Hot, Hot Chicken: A Nashville Story by Rachel Louise Martin relates the history of Nashville’s African American community through the culinary dish of Hot Chicken. Typically, chicken and African Americans have been viewed through stereotypical lens, as seen in D.W. Griffith’s 1915 silent movie Birth of a Nation, where some of the elected African American legislators are depicted as lacking culture and refinement and ostentatiously eating fried chicken. When one hears about chicken and African American communities, it is from the perspective of offensive stereotypes. This author and public intellectual, who received a Ph.D. degree in Women and Gender History from the University of North Carolina, Chapel Hill, has joined the course of voices recognizing the numerous contributions made by African Americans to cooking “the gospel bird.” Notwithstanding their gaining freedom from enslavement with the ratification of the Thirteenth Amendment to the U. S. Constitution, public organs omitted African American entrepreneurs from the records. The Nashville Globe, an African American newspaper founded by Richard H. Boyd, in 1941 published a list of forty-one African American-owned restaurants in the city. Yet, the city directory lists only seven of those businesses. From their migration to Nashville to the present, Martin shares the story of the Prince family and their place in history as the primary creators of the hot chicken phenomena. She makes the connection of how the Prince family narrative paralleled Nashville’s major civic and political occurrences. The Prince family narrative exemplifies how urban policies forced them to relocate numerous times as renewal projects decimated one African American community after another, forcing the family business to constantly relocate. Notwithstanding, through perseverance, the Prince family stands in the forefront as the creators of the hot chicken phenomena that has become a favorite fare among white culinary taste. Paper, $19.95.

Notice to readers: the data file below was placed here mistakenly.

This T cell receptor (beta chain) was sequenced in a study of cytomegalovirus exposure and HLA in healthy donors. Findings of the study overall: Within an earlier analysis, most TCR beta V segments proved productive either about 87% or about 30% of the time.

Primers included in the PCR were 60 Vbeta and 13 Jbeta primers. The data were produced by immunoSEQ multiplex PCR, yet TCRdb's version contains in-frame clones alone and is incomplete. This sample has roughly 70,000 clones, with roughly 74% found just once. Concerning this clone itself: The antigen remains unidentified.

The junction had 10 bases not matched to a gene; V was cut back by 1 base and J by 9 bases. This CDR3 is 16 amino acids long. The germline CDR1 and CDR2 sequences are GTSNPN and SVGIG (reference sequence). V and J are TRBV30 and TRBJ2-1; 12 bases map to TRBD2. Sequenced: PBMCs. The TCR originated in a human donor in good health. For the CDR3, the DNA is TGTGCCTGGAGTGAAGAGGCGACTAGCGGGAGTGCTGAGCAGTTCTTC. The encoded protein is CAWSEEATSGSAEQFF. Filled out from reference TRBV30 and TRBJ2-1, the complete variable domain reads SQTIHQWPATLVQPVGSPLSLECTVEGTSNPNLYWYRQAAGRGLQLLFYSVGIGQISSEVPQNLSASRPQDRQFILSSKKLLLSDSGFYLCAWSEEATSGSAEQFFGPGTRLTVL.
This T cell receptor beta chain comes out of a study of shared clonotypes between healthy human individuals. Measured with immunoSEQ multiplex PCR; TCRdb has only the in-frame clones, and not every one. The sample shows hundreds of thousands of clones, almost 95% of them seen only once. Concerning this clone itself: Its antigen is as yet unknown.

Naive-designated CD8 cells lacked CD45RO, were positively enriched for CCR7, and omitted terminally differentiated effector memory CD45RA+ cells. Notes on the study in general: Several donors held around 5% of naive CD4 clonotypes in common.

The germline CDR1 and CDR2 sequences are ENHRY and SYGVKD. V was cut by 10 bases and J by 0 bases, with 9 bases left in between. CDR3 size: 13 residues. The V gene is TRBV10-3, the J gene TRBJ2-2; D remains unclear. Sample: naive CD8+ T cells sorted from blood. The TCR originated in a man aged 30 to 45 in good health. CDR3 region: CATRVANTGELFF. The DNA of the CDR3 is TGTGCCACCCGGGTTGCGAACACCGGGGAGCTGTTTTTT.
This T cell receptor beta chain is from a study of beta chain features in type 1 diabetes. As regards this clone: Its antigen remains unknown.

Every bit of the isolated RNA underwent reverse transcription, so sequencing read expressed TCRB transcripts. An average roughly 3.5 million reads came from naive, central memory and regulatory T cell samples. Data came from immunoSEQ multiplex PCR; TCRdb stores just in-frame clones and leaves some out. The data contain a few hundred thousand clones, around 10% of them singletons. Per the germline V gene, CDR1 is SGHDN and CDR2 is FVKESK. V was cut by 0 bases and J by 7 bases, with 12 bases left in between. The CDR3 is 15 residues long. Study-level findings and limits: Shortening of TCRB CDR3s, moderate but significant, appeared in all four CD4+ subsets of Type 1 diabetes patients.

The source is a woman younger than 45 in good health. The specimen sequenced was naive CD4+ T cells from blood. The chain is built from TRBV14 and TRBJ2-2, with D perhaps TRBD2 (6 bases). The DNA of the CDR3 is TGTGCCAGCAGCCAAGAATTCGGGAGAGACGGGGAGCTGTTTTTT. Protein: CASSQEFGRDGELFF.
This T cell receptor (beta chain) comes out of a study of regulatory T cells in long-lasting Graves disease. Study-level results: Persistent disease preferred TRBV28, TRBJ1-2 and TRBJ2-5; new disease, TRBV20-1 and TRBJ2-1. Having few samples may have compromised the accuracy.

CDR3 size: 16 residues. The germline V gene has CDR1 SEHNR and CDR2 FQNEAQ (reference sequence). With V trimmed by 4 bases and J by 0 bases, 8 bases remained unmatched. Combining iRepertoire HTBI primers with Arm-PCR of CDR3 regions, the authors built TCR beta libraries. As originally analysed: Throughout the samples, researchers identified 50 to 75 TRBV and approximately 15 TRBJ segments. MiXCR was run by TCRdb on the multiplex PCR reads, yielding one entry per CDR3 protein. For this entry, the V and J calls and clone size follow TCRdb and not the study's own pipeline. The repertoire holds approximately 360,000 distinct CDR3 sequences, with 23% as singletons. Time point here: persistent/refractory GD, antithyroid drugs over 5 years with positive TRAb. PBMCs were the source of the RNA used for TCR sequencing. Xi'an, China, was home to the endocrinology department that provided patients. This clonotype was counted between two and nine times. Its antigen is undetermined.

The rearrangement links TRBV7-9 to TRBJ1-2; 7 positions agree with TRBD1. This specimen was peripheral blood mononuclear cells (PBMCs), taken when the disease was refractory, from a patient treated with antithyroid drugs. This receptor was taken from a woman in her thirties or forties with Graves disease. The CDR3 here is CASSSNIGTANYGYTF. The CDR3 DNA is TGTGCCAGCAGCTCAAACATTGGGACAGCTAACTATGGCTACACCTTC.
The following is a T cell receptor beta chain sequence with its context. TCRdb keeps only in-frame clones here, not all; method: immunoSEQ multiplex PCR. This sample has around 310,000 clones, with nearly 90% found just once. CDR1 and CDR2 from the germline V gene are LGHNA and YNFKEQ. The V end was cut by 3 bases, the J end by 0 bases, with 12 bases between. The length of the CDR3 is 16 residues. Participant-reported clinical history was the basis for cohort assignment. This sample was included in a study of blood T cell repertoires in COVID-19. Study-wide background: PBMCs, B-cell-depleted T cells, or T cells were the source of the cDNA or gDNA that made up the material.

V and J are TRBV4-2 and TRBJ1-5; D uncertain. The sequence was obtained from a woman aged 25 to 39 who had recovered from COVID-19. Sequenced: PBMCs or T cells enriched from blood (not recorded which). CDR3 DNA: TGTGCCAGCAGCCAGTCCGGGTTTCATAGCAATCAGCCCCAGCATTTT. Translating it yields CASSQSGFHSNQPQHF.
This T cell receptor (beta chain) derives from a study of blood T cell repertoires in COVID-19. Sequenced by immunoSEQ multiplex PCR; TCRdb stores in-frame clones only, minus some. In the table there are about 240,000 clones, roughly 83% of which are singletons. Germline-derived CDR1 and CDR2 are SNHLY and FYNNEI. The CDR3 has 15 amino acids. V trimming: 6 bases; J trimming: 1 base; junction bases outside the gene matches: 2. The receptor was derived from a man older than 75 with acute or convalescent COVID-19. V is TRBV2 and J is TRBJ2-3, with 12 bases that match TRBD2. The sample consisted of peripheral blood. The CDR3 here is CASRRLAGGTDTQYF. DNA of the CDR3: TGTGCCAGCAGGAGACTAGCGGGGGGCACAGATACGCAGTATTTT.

Another work published by Vanderbilt University Press is I’ll Take You There: Exploring Nashville’s Social Justice Sites edited by Amie Thurber and Learotha Williams. Contributors included those who intimately know Nashville, placing the struggles and achievements of people’s movements toward social justice. More than one hundred Nashvillians direct the reader to places that they might not otherwise come across. Their collective entries illuminate the ways social, political, and economic elites used power to tell or omit certain stories. The stories and sites in I’ll Take You There exemplify the power of counternarratives as a tool to resist injustice. Indeed, each entry is simultaneously a story about place, power, and the historic and ongoing struggle toward a more just city for all. Editor Amie Thurber is an assistant professor in the School of Social Work at Portland State University and Learotha Williams, Jr. is a scholar of African American, Civil War and Reconstruction, and Public History at Tennessee State University. He also spearheads the North Nashville Heritage Project, an effort that seeks to encourage a greater understanding of the history of North Nashville, including but not limited to Jefferson Street and its historic relationship to the greater Nashville community. I’ll Take You There provides a thorough indexing of Nashville and other sites throughout Tennessee through the prism of history, social justice and the struggles for racial and economic equality. I’ll Take You There: Exploring Nashville’s Social Justice Sites is a fascinating and wide-ranging guidebook that tells a more inclusive history of Nashville and compliments Nashville Sites, a program funded and sponsored by the Metropolitan Historical Commission Foundation that focuses on incorporating scholarly research with historic sites in Nashville with delivery available on all devices: mobile, tablet, and desktop. Both I’ll Take You There and Nashville Sites are excellent sources for Nashvillians, Tennesseans, and tourists who want to learn more about the history of Music City. Paper, $17.95.